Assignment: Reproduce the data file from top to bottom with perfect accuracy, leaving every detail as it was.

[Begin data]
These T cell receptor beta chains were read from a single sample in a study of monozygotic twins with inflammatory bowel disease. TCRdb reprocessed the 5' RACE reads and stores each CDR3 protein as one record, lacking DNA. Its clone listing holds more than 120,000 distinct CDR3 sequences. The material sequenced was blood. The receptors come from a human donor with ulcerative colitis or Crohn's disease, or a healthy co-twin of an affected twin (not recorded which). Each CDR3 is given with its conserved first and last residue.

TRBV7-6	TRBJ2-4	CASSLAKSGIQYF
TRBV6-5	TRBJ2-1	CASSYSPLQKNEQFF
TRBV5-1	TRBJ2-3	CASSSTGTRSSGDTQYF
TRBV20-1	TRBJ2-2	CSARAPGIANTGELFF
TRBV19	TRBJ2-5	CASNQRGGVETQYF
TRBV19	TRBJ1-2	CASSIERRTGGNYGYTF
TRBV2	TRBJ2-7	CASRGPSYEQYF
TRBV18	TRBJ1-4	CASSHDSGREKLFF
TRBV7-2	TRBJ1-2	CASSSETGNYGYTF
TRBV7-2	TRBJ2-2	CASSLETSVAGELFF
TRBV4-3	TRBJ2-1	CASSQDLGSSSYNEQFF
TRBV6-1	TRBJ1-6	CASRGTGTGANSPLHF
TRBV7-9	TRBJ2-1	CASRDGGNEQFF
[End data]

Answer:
These T cell receptor beta chains were read from a single sample in a study of monozygotic twins with inflammatory bowel disease. TCRdb reprocessed the 5' RACE reads and stores each CDR3 protein as one record, lacking DNA. Its clone listing holds more than 120,000 distinct CDR3 sequences. The material sequenced was blood. The receptors come from a human donor with ulcerative colitis or Crohn's disease, or a healthy co-twin of an affected twin (not recorded which). Each CDR3 is given with its conserved first and last residue.

TRBV7-6	TRBJ2-4	CASSLAKSGIQYF
TRBV6-5	TRBJ2-1	CASSYSPLQKNEQFF
TRBV5-1	TRBJ2-3	CASSSTGTRSSGDTQYF
TRBV20-1	TRBJ2-2	CSARAPGIANTGELFF
TRBV19	TRBJ2-5	CASNQRGGVETQYF
TRBV19	TRBJ1-2	CASSIERRTGGNYGYTF
TRBV2	TRBJ2-7	CASRGPSYEQYF
TRBV18	TRBJ1-4	CASSHDSGREKLFF
TRBV7-2	TRBJ1-2	CASSSETGNYGYTF
TRBV7-2	TRBJ2-2	CASSLETSVAGELFF
TRBV4-3	TRBJ2-1	CASSQDLGSSSYNEQFF
TRBV6-1	TRBJ1-6	CASRGTGTGANSPLHF
TRBV7-9	TRBJ2-1	CASRDGGNEQFF